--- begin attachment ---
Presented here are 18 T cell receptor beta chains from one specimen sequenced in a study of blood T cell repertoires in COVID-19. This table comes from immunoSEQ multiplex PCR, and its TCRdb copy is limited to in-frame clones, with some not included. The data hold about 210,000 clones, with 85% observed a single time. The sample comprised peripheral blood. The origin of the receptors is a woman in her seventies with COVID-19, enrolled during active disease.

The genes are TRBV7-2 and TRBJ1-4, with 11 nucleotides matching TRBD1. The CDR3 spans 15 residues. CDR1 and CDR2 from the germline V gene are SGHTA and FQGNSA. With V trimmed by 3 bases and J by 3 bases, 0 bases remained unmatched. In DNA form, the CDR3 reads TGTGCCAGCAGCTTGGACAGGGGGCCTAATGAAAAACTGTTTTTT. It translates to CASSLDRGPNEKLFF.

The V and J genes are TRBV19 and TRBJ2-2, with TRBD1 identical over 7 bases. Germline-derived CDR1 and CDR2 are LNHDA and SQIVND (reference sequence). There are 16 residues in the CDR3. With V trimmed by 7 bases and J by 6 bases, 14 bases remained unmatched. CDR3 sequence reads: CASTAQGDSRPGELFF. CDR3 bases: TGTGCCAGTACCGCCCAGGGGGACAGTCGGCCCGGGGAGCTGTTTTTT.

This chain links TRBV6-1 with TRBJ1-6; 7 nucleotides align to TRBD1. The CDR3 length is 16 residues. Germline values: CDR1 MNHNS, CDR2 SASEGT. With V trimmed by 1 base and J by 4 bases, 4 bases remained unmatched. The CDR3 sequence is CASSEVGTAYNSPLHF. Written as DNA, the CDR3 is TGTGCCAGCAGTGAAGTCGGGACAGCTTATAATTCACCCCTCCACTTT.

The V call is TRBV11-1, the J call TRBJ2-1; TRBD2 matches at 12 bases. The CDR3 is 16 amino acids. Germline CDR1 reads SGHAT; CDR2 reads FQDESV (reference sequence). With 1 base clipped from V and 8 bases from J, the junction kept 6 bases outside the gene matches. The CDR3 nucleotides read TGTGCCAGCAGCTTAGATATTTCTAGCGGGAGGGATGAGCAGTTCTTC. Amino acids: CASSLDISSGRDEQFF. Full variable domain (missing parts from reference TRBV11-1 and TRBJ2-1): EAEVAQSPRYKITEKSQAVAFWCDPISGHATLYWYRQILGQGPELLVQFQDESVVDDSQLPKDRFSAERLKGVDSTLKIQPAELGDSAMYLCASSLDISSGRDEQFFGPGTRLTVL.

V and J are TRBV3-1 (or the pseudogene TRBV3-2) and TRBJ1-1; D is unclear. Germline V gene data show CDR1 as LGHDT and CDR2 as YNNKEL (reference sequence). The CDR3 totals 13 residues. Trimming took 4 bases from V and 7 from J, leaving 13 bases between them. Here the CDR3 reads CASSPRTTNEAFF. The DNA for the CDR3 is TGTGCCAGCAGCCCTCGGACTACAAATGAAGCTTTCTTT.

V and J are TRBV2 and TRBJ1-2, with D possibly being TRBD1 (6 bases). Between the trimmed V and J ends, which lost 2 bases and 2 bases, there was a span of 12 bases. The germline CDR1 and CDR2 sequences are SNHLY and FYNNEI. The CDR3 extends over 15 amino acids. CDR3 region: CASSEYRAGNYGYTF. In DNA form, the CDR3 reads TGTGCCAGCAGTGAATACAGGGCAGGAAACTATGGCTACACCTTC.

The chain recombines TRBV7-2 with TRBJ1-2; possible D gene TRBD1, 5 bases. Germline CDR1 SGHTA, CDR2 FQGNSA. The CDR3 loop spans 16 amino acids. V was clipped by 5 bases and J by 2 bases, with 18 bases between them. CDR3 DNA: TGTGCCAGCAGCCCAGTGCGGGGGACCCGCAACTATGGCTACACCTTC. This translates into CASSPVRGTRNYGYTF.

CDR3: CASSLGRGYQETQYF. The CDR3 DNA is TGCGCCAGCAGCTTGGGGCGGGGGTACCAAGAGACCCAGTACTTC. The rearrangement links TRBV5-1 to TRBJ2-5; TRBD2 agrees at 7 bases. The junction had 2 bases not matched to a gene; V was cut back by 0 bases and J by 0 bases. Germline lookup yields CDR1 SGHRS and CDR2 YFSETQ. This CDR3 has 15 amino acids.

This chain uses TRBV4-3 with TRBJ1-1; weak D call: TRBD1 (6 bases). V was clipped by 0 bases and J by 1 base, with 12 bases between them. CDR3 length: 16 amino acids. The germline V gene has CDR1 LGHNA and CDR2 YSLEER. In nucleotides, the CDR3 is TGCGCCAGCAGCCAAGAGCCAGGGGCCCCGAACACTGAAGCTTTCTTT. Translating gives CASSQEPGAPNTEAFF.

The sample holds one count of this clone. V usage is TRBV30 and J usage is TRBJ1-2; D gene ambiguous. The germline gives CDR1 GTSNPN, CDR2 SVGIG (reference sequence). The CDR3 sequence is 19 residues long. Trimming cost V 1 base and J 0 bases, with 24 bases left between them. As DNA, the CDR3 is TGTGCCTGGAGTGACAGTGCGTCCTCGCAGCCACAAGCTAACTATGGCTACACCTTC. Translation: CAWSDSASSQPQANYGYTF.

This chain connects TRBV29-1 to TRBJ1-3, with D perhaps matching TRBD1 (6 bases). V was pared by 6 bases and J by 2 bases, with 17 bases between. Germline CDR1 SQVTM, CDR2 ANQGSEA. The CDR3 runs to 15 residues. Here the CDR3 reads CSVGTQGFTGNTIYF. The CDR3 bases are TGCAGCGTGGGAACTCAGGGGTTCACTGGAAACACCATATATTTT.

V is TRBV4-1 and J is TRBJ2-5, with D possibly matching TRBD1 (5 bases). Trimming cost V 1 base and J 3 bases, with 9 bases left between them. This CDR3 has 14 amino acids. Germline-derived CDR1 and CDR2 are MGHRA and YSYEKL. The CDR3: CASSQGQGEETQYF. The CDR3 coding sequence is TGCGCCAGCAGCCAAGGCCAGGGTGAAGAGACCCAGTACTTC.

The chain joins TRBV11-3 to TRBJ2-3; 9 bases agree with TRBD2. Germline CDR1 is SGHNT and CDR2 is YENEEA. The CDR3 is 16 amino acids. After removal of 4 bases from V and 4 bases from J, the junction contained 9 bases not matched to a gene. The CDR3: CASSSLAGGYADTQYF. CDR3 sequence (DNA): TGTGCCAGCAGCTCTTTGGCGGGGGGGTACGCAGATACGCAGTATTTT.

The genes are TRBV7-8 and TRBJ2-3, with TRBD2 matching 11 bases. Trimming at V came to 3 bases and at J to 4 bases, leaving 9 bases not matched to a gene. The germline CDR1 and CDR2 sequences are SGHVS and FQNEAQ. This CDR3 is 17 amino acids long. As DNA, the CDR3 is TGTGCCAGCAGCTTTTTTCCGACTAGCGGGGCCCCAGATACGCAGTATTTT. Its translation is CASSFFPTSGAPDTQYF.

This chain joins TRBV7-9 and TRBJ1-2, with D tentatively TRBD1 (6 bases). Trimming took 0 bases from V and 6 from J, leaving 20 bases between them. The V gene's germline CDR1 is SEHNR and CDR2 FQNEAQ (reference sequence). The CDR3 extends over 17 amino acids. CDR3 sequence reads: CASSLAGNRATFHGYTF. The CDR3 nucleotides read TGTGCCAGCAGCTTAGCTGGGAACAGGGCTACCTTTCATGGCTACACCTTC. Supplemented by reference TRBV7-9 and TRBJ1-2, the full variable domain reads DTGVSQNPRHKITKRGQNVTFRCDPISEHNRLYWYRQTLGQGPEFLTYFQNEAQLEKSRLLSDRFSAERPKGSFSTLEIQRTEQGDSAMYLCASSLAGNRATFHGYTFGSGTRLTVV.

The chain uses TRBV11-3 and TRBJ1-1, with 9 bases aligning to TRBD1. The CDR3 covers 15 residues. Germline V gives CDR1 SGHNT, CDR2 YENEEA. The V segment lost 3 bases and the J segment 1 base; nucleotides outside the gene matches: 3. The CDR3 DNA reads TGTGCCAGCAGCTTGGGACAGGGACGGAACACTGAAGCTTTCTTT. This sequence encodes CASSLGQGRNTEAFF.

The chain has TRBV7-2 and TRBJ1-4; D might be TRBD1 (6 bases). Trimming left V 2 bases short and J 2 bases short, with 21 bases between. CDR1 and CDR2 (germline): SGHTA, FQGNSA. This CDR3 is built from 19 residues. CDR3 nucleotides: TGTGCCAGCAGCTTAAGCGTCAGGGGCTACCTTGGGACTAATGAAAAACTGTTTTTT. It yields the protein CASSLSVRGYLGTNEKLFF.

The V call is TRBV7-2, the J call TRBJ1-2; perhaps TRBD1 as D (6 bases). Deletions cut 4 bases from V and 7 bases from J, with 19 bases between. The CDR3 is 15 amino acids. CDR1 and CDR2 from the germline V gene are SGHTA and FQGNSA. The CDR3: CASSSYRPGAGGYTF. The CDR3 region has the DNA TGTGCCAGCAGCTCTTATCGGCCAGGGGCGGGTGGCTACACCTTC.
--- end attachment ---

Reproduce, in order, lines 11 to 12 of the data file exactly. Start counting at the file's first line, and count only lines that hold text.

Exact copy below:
The sample holds one count of this clone. V usage is TRBV30 and J usage is TRBJ1-2; D gene ambiguous. The germline gives CDR1 GTSNPN, CDR2 SVGIG (reference sequence). The CDR3 sequence is 19 residues long. Trimming cost V 1 base and J 0 bases, with 24 bases left between them. As DNA, the CDR3 is TGTGCCTGGAGTGACAGTGCGTCCTCGCAGCCACAAGCTAACTATGGCTACACCTTC. Translation: CAWSDSASSQPQANYGYTF.

This chain connects TRBV29-1 to TRBJ1-3, with D perhaps matching TRBD1 (6 bases). V was pared by 6 bases and J by 2 bases, with 17 bases between. Germline CDR1 SQVTM, CDR2 ANQGSEA. The CDR3 runs to 15 residues. Here the CDR3 reads CSVGTQGFTGNTIYF. The CDR3 bases are TGCAGCGTGGGAACTCAGGGGTTCACTGGAAACACCATATATTTT.